Joining IPCC, two Indonesian researchers push for ambitious climate action

Jakarta – Two researchers from Indonesia who are members of the Intergovernmental Panel on Climate Change (IPCC) are encouraging countries to take more ambitious and concrete climate actions.

Professors Edvin Aldrian and Joni Jupesta are two of the 34 global scientists who are members of the IPCC. The two Indonesian researchers hold important positions, Aldrian was re-elected as Vice Chair of Working Group I, while Jupesta is a member of The Task Force on National Greenhouse Gas Inventories (TFI).

“We were elected based on a vote from IPCC member countries conducted in Nairobi, Kenya, 25 to 28 July 2023,” Aldrian said in a press release.

Since 2015, he has been trusted by IPCC members in the same position; however, Aldrian said the process to serve as Vice Chair of Working Group I this time was quite challenging as he had to compete with scientists from Australia, New Zealand, and Malaysia.

According to Aldrian, IPCC voting applies regionally according to the candidate’s origin. Since he is from Indonesia, the voters come from region five, namely Southeast Asia, Southwest Pacific, and ASEAN. “Island countries like Tonga assist me, … and Muslim countries like Bangladesh, Bahrain, Turkey, and Latin America,” Aldrian said.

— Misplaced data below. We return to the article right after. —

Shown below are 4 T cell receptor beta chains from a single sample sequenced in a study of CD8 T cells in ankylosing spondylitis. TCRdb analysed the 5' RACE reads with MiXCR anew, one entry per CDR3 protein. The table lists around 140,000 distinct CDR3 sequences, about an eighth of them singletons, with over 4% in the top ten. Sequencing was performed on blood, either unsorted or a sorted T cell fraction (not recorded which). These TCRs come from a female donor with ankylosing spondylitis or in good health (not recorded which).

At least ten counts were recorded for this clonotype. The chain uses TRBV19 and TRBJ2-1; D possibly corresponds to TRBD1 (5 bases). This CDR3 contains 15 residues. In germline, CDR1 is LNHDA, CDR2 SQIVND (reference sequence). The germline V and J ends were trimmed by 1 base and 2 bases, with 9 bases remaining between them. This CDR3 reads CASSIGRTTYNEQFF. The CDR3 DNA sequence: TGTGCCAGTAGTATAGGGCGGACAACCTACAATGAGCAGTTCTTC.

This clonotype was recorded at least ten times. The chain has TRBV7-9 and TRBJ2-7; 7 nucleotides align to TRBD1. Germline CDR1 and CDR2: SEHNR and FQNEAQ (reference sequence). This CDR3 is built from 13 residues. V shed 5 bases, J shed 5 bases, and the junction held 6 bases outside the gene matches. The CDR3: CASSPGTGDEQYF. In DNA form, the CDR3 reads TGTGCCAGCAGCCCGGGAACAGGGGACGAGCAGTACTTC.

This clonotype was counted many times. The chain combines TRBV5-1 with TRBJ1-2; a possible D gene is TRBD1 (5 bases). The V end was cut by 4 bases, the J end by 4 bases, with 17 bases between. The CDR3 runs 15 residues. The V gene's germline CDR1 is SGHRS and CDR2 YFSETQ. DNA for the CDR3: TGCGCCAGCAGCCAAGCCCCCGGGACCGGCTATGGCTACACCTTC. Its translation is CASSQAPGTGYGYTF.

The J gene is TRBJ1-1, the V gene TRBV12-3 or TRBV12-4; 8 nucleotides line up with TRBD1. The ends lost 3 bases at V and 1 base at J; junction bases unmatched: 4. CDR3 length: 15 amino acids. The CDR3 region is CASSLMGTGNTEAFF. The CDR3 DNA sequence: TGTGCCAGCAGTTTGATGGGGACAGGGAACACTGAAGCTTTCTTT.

Aldrian said that he was motivated to return to the IPCC because he wanted to continue his research. Previously, he had prepared a projection and modelling in the Southeast Asia region in collaboration with researchers from the Philippines, Malaysia, Thailand and Vietnam. The results of his research can be accessed on the IPCC website and utilised by countries in the world as a basis for policies related to climate change.

In his next assignment, Aldrian will conduct research for the 7th assessment report. This report focuses on three polar regions of the world: the first polar ice cap, the second polar region, and the third polar region in the Himalayas. He will also research urban climate as it relates to air pollution and its effect on health.

In addition, he hopes climate change mitigation policies must be stronger in the future. Because based on periodic IPCC calculations from 2018, the achievement of a temperature increase of 1.5 degrees Celsius is expected to occur in 2052.

However, this estimate worsened when the projection was made again three years later or in 2021, where a temperature increase of 1.5 degrees Celsius would occur in 2042. The latest findings this year, a temperature rise of 1.5 degrees Celsius will be achieved in 2030.

Joni Jupesta, an active lecturer and researcher at The United Nations University (UNU) Tokyo, Japan, also shared the same sentiment. He agreed that climate change mitigation needs to be done more aggressively. In the future, this task force will harmonise data between countries. (Hartatik)

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